4 Questions We Ask In Our Impact/Failure Meetings
Communications plans can provide a way to align all of a project’s messages and tactics in pursuit of our goals. But what happens when the project is complete?
In most cases, analytics are exported, working files are archived, and team members head on to the next priority. Unfortunately, this approach can sometimes miss out on an important learning and evaluation opportunity.
As a part of our approach to more empathetic communications, MediaStyle prioritizes our Impact/Failure meetings as a part of our typical project processes. These 45-minute meetings held after a project is complete allow us to have an open, non-judgemental conversation about a range of questions relevant to what took place.
In the interest of sharing some of the way we do our work, here are four questions we ask at our impact/failure meetings.
1. Did we achieve our goals?
We are small by design, and take pride in working with teams that are engaged in important work. It is important to us as a business, and as people wanting to ‘do good’ for our broader communities, that our clients succeed.
At the outset of projects we collaborate with clients on developing a creative brief, a living document that clearly outlines the project’s goals, deliverables, timeline and other important considerations. We return to this document throughout the project to check-in and ensure we’re staying on track. This contract becomes the goal posts for evaluating our success in meeting clients expectations.
2. Did the project align with our values?
As a B Corp, social enterprise, and agency committed to help people that work towards more equitable, resilient communities across Canada, we want to know our work is having a positive social impact. We discuss whether the project fits within the framework of ‘doing business for good,’ and our business pillars including advancing meaningful reconciliation and improving health outcomes for Canadians.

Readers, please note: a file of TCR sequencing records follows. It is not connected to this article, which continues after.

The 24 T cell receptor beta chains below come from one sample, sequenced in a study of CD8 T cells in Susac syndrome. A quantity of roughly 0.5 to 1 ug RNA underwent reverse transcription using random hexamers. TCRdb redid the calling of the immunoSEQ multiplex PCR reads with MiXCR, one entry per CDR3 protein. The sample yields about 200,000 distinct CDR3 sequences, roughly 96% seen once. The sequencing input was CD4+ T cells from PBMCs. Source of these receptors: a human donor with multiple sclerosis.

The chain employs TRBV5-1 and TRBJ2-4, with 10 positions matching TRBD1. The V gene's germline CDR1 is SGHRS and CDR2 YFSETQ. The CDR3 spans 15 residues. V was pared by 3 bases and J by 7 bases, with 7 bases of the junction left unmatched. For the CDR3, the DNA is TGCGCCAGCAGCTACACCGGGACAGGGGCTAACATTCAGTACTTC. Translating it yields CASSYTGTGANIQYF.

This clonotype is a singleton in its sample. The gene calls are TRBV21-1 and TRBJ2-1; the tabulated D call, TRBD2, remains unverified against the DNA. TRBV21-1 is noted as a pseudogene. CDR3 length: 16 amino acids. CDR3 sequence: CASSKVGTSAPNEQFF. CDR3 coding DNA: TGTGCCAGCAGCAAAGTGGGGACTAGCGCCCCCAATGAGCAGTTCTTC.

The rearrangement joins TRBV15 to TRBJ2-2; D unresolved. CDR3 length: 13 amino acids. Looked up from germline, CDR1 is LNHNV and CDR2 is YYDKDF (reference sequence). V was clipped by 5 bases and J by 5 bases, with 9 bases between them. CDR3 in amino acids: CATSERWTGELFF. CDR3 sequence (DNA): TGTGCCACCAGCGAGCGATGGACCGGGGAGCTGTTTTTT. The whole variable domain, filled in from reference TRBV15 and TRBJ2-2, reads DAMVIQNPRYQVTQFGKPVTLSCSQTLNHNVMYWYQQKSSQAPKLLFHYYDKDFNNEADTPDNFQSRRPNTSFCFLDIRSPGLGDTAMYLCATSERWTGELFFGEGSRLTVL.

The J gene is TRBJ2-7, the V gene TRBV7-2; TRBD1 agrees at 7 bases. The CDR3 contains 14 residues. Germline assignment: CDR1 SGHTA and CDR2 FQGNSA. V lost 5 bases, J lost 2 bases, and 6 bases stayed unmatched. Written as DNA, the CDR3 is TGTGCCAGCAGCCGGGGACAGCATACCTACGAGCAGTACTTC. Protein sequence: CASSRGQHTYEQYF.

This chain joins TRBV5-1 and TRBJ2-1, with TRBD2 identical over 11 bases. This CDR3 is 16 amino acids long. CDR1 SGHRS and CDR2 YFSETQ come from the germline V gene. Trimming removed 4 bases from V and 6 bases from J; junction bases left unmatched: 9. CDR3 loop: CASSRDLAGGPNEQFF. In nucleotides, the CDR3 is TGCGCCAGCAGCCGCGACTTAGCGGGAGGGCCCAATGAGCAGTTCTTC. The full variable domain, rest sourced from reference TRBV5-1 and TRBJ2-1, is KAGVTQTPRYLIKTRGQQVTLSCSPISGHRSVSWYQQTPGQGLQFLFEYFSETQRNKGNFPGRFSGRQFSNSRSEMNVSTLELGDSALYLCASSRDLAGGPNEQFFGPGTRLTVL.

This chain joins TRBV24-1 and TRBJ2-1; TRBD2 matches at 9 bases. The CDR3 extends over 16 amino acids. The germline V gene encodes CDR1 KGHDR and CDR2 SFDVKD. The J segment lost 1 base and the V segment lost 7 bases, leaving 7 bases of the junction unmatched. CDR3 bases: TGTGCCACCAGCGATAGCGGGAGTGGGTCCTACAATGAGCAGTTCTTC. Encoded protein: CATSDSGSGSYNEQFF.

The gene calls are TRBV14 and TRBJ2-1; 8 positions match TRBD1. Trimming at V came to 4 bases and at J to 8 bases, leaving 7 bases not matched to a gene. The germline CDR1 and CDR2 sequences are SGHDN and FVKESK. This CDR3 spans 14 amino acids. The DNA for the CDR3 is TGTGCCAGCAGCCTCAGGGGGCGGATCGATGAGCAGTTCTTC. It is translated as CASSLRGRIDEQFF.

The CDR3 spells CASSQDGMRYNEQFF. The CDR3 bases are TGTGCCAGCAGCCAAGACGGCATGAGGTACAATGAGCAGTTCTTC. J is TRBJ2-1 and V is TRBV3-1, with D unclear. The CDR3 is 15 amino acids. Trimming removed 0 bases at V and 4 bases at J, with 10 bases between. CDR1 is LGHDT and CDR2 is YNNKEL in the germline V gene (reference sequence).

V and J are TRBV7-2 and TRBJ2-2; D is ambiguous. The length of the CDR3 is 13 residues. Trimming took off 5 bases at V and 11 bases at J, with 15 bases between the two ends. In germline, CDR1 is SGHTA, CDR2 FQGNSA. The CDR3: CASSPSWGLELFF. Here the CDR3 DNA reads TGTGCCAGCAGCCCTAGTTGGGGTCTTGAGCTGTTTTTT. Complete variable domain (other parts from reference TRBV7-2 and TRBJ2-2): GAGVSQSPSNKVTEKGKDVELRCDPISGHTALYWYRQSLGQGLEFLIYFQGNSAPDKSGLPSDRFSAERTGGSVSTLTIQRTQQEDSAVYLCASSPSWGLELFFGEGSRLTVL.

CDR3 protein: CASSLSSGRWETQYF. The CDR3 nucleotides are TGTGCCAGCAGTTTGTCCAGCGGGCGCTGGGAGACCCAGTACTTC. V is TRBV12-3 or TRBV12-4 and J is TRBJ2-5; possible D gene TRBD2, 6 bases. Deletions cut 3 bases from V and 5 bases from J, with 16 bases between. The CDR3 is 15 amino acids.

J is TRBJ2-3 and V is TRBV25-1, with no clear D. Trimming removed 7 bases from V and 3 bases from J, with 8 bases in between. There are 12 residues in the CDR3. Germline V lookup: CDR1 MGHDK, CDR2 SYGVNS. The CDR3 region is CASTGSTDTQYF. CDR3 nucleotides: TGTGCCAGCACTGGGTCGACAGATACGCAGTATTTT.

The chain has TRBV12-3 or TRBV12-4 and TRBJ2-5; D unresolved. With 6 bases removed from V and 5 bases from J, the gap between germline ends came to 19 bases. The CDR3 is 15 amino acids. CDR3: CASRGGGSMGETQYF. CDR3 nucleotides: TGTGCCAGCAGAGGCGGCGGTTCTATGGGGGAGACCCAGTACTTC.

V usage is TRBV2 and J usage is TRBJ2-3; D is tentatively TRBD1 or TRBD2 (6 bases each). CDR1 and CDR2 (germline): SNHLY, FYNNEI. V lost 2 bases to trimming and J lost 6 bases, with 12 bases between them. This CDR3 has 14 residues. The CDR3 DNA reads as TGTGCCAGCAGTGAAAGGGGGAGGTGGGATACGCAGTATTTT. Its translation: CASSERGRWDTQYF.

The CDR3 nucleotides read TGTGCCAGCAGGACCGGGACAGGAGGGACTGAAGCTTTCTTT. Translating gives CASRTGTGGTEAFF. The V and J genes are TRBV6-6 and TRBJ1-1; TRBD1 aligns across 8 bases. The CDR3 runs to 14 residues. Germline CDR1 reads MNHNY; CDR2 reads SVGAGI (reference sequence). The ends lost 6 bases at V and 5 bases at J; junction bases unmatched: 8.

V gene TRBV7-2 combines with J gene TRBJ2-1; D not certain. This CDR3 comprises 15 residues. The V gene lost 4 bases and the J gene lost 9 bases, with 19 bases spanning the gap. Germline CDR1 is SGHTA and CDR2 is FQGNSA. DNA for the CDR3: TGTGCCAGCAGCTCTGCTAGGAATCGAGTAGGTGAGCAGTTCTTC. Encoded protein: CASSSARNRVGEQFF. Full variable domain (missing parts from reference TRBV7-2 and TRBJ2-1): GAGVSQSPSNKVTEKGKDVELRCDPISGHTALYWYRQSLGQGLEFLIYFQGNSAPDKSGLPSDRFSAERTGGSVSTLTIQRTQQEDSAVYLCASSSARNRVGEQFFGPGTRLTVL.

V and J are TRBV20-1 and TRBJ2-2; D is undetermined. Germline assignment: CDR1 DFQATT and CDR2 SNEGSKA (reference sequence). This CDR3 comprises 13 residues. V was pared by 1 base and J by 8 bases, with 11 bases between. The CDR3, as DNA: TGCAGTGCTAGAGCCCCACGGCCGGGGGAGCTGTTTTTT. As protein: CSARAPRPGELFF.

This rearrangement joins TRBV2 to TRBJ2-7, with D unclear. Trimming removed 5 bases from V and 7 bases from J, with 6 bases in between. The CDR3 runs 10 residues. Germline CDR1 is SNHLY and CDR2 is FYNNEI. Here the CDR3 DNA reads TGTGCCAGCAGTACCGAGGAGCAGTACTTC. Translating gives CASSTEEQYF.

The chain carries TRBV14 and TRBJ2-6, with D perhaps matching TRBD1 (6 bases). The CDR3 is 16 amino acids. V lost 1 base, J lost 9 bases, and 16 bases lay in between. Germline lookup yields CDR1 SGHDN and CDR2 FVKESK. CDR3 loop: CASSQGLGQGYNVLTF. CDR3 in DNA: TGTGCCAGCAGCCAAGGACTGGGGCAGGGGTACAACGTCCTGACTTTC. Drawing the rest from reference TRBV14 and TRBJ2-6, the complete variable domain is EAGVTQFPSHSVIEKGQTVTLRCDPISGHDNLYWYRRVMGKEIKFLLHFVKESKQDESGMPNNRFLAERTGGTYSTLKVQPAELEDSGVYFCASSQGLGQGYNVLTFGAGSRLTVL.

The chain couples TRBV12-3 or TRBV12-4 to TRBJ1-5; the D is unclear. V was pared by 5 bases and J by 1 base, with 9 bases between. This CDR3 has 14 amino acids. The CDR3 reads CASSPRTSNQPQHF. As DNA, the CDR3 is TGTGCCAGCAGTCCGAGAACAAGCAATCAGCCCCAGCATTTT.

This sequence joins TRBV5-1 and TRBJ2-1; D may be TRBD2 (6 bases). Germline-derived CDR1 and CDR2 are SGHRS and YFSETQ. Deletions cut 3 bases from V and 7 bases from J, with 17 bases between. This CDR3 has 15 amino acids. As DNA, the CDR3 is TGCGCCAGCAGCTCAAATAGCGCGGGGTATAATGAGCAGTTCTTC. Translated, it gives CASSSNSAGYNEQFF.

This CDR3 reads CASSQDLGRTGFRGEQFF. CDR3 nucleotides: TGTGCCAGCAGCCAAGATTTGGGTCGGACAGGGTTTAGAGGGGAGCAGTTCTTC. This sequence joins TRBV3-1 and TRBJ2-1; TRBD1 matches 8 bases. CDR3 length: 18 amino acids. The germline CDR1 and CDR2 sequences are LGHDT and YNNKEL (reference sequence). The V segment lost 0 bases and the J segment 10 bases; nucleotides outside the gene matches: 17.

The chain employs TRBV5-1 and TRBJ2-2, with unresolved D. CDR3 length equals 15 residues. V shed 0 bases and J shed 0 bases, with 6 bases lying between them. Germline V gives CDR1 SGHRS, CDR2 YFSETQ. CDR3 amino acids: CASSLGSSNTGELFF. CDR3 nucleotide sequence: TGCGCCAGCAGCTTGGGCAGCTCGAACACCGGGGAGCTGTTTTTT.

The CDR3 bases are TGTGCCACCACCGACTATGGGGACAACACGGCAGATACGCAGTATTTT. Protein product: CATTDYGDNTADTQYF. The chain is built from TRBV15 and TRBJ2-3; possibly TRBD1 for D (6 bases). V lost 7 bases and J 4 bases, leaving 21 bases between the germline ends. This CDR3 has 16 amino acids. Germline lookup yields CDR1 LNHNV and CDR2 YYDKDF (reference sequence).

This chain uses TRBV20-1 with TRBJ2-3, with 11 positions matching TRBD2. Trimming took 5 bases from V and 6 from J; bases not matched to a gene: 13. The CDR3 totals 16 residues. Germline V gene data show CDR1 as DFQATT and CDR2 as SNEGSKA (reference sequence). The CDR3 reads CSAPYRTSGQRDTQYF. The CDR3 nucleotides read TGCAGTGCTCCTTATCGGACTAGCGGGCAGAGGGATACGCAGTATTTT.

We evaluate whether the project successfully sets up clients to achieve their social impact targets. We consider related questions such as whether we purchased goods or services for the project from local, minority or women owned businesses, and whether we considered the ownership and environmental policies of businesses used during the project.
3. What value did we bring?
As a small business, it is important to us to set, and keep budget targets. This allows us to provide the benefits our team deserves, commit to pay increases and have some fun add-ons for the team, like bi-weekly Friday team lunches. We look at what we initially thought the work would involve and the value associated with it, and evaluate whether we stayed within the scope we predicted for the project. Campaigns don’t always take off as planned, and the best intentions to stay within budget can go sideways. Afterall, the most important thing is to ensure our clients are successful, so we do what we need to in ensuring this. We use this meeting to understand why a budget was exceeded, helping guide future project pricing and/or team processes that led to this.
4. What did we learn?
Everyone at MediaStyle strives to be T-shaped, building on our unique knowledge and experience to expand and gain new skills. This is why we allocate three hours a month to everyone on the team for self-directed professional development. We love taking on projects that push our boundaries, help us learn new skills, be it finding ways to troubleshoot Zoom and Facebook live episodes, producing a unique animation, and learning to successfully use the latest digital trend.
Andrea Harden is a Senior Strategist at MediaStyle